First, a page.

Raff's desire to work outside and use the knowledge he gains from his exploration at Nokobee and through his Eagle Scout experience sounds familiar to me. While I was never an Eagle Scout, I did spend countless hours at the nearby creek which led me to realize my passion was to work for the environment.
This leads me to the question, do you see yourself in Raff?
The Launch portion of the book introduces us to how Raff was propelled into a new landscape after receiving acceptance to Florida State University. While his knowledge of Nokobee continues to feed his education, these chapters do give you a look at how Raff's sense of wonder for the natural world continues.
I especially like how E.O. Wilson does not miss an opportunity to reference native species or unique habitats. Every time one of the characters mentions a species or habitat, I jot it down and revisit it later.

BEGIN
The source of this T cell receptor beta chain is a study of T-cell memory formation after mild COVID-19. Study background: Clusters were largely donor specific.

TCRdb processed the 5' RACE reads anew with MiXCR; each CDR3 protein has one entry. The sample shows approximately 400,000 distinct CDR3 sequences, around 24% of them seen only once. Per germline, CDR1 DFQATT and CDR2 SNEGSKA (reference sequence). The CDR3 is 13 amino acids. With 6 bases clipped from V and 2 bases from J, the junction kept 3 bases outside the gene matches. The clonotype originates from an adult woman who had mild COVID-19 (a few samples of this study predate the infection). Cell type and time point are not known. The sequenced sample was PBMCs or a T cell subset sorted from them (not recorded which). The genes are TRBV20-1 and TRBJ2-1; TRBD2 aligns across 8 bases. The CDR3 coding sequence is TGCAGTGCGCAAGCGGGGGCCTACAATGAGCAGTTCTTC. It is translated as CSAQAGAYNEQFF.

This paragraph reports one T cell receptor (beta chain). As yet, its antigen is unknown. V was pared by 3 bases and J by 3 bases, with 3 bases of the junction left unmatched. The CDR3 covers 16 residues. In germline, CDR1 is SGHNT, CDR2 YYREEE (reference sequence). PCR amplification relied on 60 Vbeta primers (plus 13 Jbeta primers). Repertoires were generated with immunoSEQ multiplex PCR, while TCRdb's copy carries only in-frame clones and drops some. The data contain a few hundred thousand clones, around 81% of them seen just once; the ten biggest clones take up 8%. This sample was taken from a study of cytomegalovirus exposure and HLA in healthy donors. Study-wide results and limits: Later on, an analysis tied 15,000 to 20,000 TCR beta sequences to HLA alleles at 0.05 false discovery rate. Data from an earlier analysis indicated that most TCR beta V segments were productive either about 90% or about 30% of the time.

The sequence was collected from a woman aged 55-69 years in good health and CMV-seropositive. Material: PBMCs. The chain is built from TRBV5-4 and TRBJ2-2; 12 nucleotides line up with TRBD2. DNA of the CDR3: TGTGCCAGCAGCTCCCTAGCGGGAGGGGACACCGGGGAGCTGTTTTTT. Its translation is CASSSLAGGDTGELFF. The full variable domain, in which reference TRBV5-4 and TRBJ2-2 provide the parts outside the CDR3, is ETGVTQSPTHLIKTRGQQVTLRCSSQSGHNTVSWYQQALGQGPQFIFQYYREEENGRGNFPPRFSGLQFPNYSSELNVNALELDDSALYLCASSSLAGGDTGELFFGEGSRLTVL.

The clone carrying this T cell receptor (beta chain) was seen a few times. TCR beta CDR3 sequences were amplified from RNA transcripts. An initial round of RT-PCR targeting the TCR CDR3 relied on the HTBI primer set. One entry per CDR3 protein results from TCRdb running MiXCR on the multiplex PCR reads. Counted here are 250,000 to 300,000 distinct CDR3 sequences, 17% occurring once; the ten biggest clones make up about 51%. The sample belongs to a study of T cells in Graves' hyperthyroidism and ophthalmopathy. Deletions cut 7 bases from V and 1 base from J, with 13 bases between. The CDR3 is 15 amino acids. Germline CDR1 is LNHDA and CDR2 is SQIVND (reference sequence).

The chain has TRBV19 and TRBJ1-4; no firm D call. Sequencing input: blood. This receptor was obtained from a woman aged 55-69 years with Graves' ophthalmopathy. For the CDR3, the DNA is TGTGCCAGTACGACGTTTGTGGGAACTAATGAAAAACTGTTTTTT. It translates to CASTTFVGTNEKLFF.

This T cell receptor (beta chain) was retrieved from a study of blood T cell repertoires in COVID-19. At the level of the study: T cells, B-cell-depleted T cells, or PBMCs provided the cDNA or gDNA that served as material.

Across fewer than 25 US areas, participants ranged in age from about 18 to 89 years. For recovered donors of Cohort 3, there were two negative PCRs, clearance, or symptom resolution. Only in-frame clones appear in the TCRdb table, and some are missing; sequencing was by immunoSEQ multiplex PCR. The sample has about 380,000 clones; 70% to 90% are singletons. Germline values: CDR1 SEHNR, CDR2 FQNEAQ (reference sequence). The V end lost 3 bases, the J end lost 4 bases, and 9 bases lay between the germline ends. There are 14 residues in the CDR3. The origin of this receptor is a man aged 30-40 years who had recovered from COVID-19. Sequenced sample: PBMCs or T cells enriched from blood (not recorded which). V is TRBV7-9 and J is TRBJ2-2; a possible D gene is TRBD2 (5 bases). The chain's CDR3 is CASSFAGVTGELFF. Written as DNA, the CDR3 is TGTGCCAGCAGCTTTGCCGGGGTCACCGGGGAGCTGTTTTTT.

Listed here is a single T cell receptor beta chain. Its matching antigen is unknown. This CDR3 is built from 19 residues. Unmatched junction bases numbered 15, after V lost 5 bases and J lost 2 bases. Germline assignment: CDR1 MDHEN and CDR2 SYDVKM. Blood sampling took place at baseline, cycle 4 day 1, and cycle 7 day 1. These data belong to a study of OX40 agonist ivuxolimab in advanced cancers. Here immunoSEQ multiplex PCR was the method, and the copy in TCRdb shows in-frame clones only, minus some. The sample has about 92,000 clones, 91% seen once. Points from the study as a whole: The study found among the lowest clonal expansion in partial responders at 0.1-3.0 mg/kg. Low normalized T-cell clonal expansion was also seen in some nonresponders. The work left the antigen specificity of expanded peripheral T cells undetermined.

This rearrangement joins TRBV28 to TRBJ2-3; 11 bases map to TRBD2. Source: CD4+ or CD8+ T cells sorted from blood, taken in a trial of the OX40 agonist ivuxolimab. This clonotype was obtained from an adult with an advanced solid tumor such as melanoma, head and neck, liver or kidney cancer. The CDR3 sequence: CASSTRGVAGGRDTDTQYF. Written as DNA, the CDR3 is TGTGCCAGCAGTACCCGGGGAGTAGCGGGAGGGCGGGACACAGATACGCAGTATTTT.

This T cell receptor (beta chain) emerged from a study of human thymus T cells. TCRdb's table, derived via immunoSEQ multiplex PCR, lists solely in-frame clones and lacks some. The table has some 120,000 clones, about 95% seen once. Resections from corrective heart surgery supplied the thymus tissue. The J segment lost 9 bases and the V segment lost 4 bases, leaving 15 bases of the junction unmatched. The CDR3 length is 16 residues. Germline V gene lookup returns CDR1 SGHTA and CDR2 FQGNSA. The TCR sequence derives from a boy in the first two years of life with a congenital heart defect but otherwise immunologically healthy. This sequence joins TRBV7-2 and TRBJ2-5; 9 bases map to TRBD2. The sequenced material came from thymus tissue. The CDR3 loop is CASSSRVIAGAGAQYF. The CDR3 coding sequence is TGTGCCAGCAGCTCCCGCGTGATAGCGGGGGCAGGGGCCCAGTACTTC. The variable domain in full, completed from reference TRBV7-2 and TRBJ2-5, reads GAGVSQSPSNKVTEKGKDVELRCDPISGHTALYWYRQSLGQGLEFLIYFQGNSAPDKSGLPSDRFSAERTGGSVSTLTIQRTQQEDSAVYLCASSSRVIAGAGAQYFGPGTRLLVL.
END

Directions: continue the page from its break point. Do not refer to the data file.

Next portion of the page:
Since Raff begins to experience his new landscape, we hear about a few animals, native plants and unique habitats that Raff can now study. Here are just a few that were mentioned in passing that I thought I'd highlight:
- Torreya taxifolia (pictured above) is also known as Florida Torreya. Raff wanted to explore and find this rare pine that suffers from fungus attacks from up to 11 species and is critically endangered.
- Adjacent to the FSU campus is the Apalachicola National Forest, the largest forest in the state of Florida.
- Florida's Pitcher Plants - Florida has six species of pitcher plants (very unique and colorful) and the bogs where they grow proved to be on Raff's checklist.
- Mesic Pine Flatwoods (PDF) - This habitat is said to be home to the Florida panther and the Key deer.
Did anyone notice brief mentions of places they've been to or would like to learn more about? I'd love to hear them.